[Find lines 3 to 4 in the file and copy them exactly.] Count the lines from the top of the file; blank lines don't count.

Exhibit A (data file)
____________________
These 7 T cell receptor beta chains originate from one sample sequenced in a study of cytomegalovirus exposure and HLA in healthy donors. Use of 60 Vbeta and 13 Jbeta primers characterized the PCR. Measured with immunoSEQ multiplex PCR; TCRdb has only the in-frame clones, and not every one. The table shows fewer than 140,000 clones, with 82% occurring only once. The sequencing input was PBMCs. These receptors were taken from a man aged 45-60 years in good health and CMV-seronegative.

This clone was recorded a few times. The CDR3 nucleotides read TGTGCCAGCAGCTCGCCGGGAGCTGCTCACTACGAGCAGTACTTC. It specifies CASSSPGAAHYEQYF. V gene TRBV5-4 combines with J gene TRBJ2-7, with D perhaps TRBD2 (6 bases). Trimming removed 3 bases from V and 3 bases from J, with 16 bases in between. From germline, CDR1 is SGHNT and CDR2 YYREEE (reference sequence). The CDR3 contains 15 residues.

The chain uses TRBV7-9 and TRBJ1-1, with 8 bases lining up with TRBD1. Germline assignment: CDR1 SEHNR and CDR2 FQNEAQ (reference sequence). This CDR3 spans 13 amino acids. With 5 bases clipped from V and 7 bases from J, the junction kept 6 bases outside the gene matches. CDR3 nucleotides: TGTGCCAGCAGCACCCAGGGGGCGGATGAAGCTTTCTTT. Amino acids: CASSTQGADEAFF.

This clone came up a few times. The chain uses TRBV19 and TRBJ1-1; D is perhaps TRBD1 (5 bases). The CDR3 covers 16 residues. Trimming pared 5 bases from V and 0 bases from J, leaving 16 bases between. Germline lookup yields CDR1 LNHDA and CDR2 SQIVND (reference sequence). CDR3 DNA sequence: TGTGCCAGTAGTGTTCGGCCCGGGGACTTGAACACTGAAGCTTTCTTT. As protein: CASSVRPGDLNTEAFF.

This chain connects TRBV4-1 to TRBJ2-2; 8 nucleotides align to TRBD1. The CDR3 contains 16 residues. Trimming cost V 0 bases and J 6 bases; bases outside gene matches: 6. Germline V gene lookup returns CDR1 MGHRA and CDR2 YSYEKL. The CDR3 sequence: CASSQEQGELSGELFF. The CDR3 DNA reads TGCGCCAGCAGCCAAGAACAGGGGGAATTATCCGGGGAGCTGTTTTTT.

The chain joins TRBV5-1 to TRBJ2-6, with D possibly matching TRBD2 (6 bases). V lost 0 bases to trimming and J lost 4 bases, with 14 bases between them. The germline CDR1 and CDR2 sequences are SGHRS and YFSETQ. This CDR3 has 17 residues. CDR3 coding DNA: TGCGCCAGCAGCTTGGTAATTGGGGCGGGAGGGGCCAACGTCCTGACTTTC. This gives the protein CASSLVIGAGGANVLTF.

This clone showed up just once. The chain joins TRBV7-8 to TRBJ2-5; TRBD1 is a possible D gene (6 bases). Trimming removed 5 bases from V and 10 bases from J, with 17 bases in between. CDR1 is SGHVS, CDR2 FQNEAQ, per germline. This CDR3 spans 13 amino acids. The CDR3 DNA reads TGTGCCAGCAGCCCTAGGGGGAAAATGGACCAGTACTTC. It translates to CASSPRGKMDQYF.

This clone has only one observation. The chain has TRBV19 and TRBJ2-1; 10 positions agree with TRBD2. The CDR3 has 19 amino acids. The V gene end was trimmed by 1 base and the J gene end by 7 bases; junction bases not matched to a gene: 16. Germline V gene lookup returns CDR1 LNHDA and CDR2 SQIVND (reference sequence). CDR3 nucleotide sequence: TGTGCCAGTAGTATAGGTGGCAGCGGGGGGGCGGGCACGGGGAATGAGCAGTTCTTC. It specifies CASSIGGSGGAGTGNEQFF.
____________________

The chain uses TRBV7-9 and TRBJ1-1, with 8 bases lining up with TRBD1. Germline assignment: CDR1 SEHNR and CDR2 FQNEAQ (reference sequence). This CDR3 spans 13 amino acids. With 5 bases clipped from V and 7 bases from J, the junction kept 6 bases outside the gene matches. CDR3 nucleotides: TGTGCCAGCAGCACCCAGGGGGCGGATGAAGCTTTCTTT. Amino acids: CASSTQGADEAFF.

This clone came up a few times. The chain uses TRBV19 and TRBJ1-1; D is perhaps TRBD1 (5 bases). The CDR3 covers 16 residues. Trimming pared 5 bases from V and 0 bases from J, leaving 16 bases between. Germline lookup yields CDR1 LNHDA and CDR2 SQIVND (reference sequence). CDR3 DNA sequence: TGTGCCAGTAGTGTTCGGCCCGGGGACTTGAACACTGAAGCTTTCTTT. As protein: CASSVRPGDLNTEAFF.